.

JUDITH MILLER is an award-winning author whose avid research and love for history are reflected in her novels, many of which have appeared on the CBA bestseller lists. Judy and her husband make their home in Topeka, Kansas.

Visit Judy’s Web site at:
www.judithmccoymiller.com
.

TABLE OF CONTENTS

CHAPTER 1

CHAPTER 2

CHAPTER 3

CHAPTER 4

CHAPTER 5

CHAPTER 6

CHAPTER 7

CHAPTER 8

CHAPTER 9

CHAPTER 10

CHAPTER 11

CHAPTER 12

CHAPTER 13

CHAPTER 14

CHAPTER 15

CHAPTER 16

CHAPTER 17

CHAPTER 18

CHAPTER 19

CHAPTER 20

CHAPTER 21

CHAPTER 22

CHAPTER 23

CHAPTER 24

CHAPTER 25

CHAPTER 26

CHAPTER 27

CHAPTER 28

CHAPTER 29

CHAPTER 30

CHAPTER 31

C
HAPTER

1

May 1846, Lorman, Mississippi

T
HE TEMPERATURE
was unseasonably hot, insufferably repressive. By all accounts, springtime had scarcely arrived in Mississippi, but nature’s cruel trick was going unnoticed by no one, including the residents of The Willows plantation.

Jasmine Wainwright flattened herself against the bedroom wall, her right arm wedged against the red oak window frame. She wriggled in protest when a tickling bead of perspiration inched its way down her narrowed shoulders. Taking great care, she lifted the lace curtain between two fingers and peeked below. ‘‘I see a carriage arriving, Mammy. It must be Papa’s houseguests. I’m tempted to pretend I have a headache and remain in my room. I know he plans to show me off like prize cotton from the season’s first picking.’’

Mammy stood by Jasmine’s dressing table with her arms folded across her ample bosom. ‘‘Um hum. Well, you don’t know fer sure what your papa got in mind, but iffen you don’t set yourself down, supper’s gonna be over and dem visitors be gone afore I get a chance to fix your curls.’’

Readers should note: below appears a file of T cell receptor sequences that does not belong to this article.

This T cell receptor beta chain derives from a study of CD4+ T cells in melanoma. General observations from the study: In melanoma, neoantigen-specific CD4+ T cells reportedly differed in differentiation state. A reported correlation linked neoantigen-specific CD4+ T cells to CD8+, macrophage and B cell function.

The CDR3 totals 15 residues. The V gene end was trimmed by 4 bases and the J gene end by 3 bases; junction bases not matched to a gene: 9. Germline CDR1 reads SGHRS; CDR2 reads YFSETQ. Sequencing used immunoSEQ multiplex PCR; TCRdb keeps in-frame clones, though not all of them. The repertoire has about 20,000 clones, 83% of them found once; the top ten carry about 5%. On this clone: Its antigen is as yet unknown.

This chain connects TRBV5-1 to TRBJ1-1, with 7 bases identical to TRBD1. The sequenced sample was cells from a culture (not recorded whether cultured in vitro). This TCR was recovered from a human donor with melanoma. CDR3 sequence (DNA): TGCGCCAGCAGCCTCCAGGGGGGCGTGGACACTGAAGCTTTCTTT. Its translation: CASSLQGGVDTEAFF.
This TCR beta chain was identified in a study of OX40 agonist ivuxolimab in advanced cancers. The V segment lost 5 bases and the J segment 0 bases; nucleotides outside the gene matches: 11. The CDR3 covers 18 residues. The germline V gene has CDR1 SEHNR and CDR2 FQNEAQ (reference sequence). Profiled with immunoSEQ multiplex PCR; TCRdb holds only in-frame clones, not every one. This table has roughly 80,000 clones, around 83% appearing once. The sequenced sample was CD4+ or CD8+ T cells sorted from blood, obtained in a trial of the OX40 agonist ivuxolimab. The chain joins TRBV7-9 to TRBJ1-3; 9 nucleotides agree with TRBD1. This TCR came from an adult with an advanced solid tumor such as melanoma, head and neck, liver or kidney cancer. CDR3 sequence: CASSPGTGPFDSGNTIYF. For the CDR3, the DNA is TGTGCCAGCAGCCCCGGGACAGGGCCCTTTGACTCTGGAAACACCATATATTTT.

Jasmine glanced at the plump servant who had been her caregiver since birth and knew she could remain a few more moments idea of who will greet me when I descend the stairs. Oh, look, Mammy! One of them is nearly as old as Papa, but the other appears much younger—and more handsome.’’

‘‘I thought you weren’t lookin’ fer no husband.’’

‘‘I’m
not
! But Papa seems determined to marry me off.’’ She pulled the curtain back a bit farther and continued spying on the two men. ‘‘The younger one has a kind face.’’

The familiar sound of Mammy slapping the hairbrush on her open palm captured Jasmine’s attention. ‘‘Oh, all right. I only wanted one more look,’’ she said while scurrying back to the dressing table. ‘‘The older man looks rather austere and rigid. Perhaps he’s the younger man’s father.’’

She plopped down and stared into the oval mirror as Mammy plunged her thick fingers in and out of Jasmine’s heavy golden-brown hair, coaxing the strands into perfectly formed ringlets. Perspiration trickled down the sides of the black woman’s face and dripped onto her bodice, leaving her cotton dress dotted with wet spots.